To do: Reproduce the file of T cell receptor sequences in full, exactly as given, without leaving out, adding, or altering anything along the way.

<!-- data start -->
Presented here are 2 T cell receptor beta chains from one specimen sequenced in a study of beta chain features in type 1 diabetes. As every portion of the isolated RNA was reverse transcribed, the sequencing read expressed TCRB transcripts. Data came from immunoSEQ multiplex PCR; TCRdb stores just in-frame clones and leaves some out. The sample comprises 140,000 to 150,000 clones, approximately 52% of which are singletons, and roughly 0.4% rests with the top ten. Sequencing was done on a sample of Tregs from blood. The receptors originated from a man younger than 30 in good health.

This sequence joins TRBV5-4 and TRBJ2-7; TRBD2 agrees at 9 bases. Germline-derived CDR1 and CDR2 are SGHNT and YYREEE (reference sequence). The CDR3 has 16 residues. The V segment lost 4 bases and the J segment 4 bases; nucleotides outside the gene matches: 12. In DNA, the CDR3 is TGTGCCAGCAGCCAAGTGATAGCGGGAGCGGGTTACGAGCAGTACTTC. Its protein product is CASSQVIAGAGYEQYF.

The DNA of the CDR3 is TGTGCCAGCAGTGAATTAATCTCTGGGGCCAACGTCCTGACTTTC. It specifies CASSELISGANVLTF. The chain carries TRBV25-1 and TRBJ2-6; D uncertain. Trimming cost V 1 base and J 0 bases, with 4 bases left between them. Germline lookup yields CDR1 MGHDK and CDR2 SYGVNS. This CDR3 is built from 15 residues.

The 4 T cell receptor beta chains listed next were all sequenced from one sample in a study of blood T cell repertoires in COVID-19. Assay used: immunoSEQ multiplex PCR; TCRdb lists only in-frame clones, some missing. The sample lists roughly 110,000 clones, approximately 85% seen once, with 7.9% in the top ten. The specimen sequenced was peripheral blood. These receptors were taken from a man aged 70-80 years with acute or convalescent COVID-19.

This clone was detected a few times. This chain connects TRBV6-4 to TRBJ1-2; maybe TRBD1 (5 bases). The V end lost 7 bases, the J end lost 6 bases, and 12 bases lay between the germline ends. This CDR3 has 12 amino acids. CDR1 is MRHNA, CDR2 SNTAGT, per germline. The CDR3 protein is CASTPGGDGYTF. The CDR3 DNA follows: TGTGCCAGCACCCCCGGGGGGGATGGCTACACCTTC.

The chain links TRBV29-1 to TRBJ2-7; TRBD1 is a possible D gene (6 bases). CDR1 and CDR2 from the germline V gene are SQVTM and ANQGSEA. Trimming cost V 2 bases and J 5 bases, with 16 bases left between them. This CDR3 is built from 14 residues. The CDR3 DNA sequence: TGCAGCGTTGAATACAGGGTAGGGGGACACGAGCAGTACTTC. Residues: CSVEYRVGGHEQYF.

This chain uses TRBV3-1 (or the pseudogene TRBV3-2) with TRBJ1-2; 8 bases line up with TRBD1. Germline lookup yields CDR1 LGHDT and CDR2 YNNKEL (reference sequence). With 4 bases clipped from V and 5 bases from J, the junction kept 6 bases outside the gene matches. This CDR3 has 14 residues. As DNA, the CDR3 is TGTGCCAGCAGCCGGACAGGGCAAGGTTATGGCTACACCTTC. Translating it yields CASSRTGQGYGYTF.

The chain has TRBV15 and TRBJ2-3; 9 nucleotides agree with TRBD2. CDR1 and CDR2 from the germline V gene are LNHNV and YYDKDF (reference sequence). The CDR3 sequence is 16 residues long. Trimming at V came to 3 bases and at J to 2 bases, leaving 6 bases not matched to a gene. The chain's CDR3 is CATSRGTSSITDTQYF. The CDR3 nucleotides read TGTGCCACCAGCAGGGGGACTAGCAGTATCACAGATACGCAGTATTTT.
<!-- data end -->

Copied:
Presented here are 2 T cell receptor beta chains from one specimen sequenced in a study of beta chain features in type 1 diabetes. As every portion of the isolated RNA was reverse transcribed, the sequencing read expressed TCRB transcripts. Data came from immunoSEQ multiplex PCR; TCRdb stores just in-frame clones and leaves some out. The sample comprises 140,000 to 150,000 clones, approximately 52% of which are singletons, and roughly 0.4% rests with the top ten. Sequencing was done on a sample of Tregs from blood. The receptors originated from a man younger than 30 in good health.

This sequence joins TRBV5-4 and TRBJ2-7; TRBD2 agrees at 9 bases. Germline-derived CDR1 and CDR2 are SGHNT and YYREEE (reference sequence). The CDR3 has 16 residues. The V segment lost 4 bases and the J segment 4 bases; nucleotides outside the gene matches: 12. In DNA, the CDR3 is TGTGCCAGCAGCCAAGTGATAGCGGGAGCGGGTTACGAGCAGTACTTC. Its protein product is CASSQVIAGAGYEQYF.

The DNA of the CDR3 is TGTGCCAGCAGTGAATTAATCTCTGGGGCCAACGTCCTGACTTTC. It specifies CASSELISGANVLTF. The chain carries TRBV25-1 and TRBJ2-6; D uncertain. Trimming cost V 1 base and J 0 bases, with 4 bases left between them. Germline lookup yields CDR1 MGHDK and CDR2 SYGVNS. This CDR3 is built from 15 residues.

The 4 T cell receptor beta chains listed next were all sequenced from one sample in a study of blood T cell repertoires in COVID-19. Assay used: immunoSEQ multiplex PCR; TCRdb lists only in-frame clones, some missing. The sample lists roughly 110,000 clones, approximately 85% seen once, with 7.9% in the top ten. The specimen sequenced was peripheral blood. These receptors were taken from a man aged 70-80 years with acute or convalescent COVID-19.

This clone was detected a few times. This chain connects TRBV6-4 to TRBJ1-2; maybe TRBD1 (5 bases). The V end lost 7 bases, the J end lost 6 bases, and 12 bases lay between the germline ends. This CDR3 has 12 amino acids. CDR1 is MRHNA, CDR2 SNTAGT, per germline. The CDR3 protein is CASTPGGDGYTF. The CDR3 DNA follows: TGTGCCAGCACCCCCGGGGGGGATGGCTACACCTTC.

The chain links TRBV29-1 to TRBJ2-7; TRBD1 is a possible D gene (6 bases). CDR1 and CDR2 from the germline V gene are SQVTM and ANQGSEA. Trimming cost V 2 bases and J 5 bases, with 16 bases left between them. This CDR3 is built from 14 residues. The CDR3 DNA sequence: TGCAGCGTTGAATACAGGGTAGGGGGACACGAGCAGTACTTC. Residues: CSVEYRVGGHEQYF.

This chain uses TRBV3-1 (or the pseudogene TRBV3-2) with TRBJ1-2; 8 bases line up with TRBD1. Germline lookup yields CDR1 LGHDT and CDR2 YNNKEL (reference sequence). With 4 bases clipped from V and 5 bases from J, the junction kept 6 bases outside the gene matches. This CDR3 has 14 residues. As DNA, the CDR3 is TGTGCCAGCAGCCGGACAGGGCAAGGTTATGGCTACACCTTC. Translating it yields CASSRTGQGYGYTF.

The chain has TRBV15 and TRBJ2-3; 9 nucleotides agree with TRBD2. CDR1 and CDR2 from the germline V gene are LNHNV and YYDKDF (reference sequence). The CDR3 sequence is 16 residues long. Trimming at V came to 3 bases and at J to 2 bases, leaving 6 bases not matched to a gene. The chain's CDR3 is CATSRGTSSITDTQYF. The CDR3 nucleotides read TGTGCCACCAGCAGGGGGACTAGCAGTATCACAGATACGCAGTATTTT.